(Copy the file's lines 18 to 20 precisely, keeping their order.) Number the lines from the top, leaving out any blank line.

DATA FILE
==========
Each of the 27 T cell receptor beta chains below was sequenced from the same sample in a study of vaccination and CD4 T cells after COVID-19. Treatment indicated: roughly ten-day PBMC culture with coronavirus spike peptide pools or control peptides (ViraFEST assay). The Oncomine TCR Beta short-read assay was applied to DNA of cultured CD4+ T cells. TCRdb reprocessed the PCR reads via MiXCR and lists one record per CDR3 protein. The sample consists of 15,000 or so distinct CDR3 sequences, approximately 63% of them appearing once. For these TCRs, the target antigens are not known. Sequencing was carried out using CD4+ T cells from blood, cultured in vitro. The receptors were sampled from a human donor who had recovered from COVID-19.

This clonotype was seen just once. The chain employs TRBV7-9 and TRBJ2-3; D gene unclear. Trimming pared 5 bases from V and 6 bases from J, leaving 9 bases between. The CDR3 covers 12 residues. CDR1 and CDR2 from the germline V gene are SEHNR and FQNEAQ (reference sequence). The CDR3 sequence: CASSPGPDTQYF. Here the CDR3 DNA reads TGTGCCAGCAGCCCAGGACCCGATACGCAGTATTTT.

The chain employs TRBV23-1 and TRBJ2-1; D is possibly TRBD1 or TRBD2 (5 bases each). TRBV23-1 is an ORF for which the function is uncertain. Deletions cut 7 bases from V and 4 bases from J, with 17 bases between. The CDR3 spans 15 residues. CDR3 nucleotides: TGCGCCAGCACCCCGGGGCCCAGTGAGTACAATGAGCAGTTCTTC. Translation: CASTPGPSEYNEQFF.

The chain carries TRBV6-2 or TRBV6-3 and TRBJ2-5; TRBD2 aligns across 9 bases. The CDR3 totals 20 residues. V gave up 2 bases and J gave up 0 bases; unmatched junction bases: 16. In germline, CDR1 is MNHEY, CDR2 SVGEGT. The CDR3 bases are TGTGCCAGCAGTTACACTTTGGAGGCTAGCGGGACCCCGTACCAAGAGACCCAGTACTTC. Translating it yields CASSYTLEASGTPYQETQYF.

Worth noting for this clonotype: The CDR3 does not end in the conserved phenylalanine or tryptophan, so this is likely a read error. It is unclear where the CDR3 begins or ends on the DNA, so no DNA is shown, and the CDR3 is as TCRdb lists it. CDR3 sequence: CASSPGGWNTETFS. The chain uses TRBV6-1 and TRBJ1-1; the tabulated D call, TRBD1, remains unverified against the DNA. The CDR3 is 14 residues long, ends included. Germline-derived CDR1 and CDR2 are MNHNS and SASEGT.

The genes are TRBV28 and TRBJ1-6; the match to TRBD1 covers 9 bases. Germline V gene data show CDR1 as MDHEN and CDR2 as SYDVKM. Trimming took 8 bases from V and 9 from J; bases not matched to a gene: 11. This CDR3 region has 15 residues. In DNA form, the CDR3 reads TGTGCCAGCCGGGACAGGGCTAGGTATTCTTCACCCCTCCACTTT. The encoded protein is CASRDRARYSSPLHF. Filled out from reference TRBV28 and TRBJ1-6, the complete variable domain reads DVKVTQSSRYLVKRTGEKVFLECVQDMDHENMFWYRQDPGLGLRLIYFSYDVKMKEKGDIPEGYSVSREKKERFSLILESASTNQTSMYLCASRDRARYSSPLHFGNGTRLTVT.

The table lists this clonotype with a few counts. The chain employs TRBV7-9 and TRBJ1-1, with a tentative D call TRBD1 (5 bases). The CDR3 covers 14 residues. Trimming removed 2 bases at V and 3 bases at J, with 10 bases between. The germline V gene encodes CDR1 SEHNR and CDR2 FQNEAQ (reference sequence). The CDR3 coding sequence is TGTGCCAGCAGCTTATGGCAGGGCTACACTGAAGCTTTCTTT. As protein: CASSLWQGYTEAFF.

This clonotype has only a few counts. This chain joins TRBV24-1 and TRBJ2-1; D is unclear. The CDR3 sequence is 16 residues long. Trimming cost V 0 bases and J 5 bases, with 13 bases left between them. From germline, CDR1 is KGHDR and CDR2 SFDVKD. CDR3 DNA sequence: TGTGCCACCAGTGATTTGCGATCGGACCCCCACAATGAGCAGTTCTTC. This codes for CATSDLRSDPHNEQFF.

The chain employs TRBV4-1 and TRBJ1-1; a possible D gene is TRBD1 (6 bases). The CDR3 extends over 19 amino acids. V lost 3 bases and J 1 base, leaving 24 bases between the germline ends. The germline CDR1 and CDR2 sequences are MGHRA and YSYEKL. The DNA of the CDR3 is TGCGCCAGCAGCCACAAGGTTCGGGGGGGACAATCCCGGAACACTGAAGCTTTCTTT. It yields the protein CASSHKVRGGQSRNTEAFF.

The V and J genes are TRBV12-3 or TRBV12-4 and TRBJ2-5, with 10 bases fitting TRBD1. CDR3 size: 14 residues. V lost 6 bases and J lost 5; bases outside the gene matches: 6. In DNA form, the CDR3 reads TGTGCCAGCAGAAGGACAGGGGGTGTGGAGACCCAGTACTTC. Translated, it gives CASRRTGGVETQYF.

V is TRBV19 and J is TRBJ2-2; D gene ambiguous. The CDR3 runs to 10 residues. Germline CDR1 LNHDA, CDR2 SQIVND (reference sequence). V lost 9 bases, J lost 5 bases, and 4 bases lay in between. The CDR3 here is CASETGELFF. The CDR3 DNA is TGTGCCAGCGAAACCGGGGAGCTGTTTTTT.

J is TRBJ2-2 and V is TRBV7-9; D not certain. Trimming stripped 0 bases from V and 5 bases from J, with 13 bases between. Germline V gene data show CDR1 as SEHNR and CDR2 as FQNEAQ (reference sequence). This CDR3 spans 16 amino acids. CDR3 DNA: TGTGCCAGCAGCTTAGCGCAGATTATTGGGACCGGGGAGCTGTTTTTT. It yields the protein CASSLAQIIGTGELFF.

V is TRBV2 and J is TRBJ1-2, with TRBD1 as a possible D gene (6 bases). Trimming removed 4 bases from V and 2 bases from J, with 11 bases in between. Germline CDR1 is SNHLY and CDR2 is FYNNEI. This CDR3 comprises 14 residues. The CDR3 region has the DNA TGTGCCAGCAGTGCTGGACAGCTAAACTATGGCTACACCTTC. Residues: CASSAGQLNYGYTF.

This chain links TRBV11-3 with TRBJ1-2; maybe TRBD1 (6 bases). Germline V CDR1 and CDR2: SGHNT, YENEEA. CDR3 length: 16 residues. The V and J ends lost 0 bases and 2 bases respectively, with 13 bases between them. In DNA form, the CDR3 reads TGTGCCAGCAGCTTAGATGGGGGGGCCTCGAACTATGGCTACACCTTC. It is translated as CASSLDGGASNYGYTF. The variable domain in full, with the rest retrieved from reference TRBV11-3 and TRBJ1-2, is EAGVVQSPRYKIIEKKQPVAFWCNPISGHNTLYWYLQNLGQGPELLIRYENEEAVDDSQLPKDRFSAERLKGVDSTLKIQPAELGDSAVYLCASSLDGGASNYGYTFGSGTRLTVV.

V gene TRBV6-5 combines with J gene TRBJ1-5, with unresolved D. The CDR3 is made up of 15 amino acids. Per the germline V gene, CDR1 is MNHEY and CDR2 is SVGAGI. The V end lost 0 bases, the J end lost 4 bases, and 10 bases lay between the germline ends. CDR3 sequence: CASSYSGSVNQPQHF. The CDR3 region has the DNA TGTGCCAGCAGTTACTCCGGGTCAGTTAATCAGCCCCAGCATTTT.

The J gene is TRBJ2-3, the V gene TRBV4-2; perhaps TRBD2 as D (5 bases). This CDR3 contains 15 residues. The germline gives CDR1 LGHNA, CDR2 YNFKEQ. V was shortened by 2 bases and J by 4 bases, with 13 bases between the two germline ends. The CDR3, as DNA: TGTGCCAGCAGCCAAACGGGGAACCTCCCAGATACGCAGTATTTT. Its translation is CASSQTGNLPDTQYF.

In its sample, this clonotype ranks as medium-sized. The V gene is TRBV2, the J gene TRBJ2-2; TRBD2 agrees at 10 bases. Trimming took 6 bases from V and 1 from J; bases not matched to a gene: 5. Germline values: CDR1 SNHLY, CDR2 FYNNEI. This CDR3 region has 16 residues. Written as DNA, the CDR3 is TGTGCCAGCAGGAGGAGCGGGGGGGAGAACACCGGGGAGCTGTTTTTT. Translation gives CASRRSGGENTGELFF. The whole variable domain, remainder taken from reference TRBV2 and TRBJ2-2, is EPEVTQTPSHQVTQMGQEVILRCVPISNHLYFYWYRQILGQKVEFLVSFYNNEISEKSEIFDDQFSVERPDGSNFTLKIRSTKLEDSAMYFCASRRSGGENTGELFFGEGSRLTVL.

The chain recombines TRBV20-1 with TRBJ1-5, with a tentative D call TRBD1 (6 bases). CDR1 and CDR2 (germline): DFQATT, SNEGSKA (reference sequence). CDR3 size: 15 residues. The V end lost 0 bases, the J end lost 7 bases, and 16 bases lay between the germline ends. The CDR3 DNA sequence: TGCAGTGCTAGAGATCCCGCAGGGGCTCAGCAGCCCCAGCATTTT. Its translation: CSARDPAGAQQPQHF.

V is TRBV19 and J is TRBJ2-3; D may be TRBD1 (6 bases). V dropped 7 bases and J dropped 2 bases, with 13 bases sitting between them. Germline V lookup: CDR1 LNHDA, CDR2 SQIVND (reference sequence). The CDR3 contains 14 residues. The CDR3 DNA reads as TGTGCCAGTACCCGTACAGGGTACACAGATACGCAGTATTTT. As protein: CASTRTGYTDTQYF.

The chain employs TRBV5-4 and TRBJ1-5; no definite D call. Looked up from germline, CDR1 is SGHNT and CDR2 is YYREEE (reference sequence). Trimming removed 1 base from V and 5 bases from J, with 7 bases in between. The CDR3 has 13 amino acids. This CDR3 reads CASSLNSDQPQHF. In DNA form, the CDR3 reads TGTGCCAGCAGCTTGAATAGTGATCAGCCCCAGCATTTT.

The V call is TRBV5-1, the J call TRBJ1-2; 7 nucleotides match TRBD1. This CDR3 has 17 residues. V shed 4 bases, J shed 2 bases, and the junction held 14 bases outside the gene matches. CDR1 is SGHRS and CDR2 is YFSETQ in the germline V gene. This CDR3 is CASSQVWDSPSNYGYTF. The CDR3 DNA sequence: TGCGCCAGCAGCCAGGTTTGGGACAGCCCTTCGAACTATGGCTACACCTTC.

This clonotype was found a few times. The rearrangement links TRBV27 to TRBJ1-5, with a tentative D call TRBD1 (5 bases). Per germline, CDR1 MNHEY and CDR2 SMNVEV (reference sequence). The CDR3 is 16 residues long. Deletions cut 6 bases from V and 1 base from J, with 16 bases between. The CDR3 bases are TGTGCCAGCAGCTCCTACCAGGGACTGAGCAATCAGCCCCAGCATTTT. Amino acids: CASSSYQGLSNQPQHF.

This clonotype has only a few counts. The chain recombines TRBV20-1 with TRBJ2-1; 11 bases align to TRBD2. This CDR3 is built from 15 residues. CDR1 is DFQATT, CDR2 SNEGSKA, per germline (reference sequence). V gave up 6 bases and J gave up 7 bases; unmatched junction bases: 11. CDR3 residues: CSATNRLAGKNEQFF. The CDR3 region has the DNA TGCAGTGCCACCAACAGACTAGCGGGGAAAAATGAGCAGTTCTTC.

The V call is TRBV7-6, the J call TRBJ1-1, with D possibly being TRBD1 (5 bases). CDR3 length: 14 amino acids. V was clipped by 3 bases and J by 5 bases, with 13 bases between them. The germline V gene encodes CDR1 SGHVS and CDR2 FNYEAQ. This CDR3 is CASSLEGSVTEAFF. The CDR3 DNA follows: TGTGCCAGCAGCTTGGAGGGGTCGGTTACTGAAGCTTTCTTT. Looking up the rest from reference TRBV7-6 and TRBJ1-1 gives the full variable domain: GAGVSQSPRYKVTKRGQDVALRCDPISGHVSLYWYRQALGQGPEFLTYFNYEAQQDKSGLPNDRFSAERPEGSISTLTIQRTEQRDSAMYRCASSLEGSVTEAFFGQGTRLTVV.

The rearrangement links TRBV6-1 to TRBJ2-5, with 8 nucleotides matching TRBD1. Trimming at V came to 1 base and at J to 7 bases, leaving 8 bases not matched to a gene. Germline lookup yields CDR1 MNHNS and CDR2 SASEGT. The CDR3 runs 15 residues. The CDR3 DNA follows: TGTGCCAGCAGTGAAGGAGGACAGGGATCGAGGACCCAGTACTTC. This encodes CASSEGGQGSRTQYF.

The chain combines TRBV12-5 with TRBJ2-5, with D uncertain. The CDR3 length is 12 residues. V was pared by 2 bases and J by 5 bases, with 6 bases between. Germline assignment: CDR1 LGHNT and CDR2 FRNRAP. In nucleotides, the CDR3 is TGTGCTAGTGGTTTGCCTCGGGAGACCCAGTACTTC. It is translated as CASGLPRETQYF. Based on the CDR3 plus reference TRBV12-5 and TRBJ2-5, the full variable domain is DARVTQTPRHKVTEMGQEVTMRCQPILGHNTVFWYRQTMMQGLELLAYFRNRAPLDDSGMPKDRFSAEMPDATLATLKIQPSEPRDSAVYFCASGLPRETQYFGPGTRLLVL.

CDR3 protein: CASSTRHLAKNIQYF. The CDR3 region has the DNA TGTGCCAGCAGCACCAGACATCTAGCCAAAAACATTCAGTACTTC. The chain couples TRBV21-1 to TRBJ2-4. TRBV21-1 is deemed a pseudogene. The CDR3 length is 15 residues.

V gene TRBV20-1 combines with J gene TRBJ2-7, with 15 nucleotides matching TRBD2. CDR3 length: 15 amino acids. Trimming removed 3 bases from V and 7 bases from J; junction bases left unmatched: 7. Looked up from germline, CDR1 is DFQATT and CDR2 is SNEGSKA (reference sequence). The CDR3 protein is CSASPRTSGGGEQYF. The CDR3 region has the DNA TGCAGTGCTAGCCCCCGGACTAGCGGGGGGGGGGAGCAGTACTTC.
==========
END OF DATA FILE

The chain recombines TRBV20-1 with TRBJ1-5, with a tentative D call TRBD1 (6 bases). CDR1 and CDR2 (germline): DFQATT, SNEGSKA (reference sequence). CDR3 size: 15 residues. The V end lost 0 bases, the J end lost 7 bases, and 16 bases lay between the germline ends. The CDR3 DNA sequence: TGCAGTGCTAGAGATCCCGCAGGGGCTCAGCAGCCCCAGCATTTT. Its translation: CSARDPAGAQQPQHF.

V is TRBV19 and J is TRBJ2-3; D may be TRBD1 (6 bases). V dropped 7 bases and J dropped 2 bases, with 13 bases sitting between them. Germline V lookup: CDR1 LNHDA, CDR2 SQIVND (reference sequence). The CDR3 contains 14 residues. The CDR3 DNA reads as TGTGCCAGTACCCGTACAGGGTACACAGATACGCAGTATTTT. As protein: CASTRTGYTDTQYF.

The chain employs TRBV5-4 and TRBJ1-5; no definite D call. Looked up from germline, CDR1 is SGHNT and CDR2 is YYREEE (reference sequence). Trimming removed 1 base from V and 5 bases from J, with 7 bases in between. The CDR3 has 13 amino acids. This CDR3 reads CASSLNSDQPQHF. In DNA form, the CDR3 reads TGTGCCAGCAGCTTGAATAGTGATCAGCCCCAGCATTTT.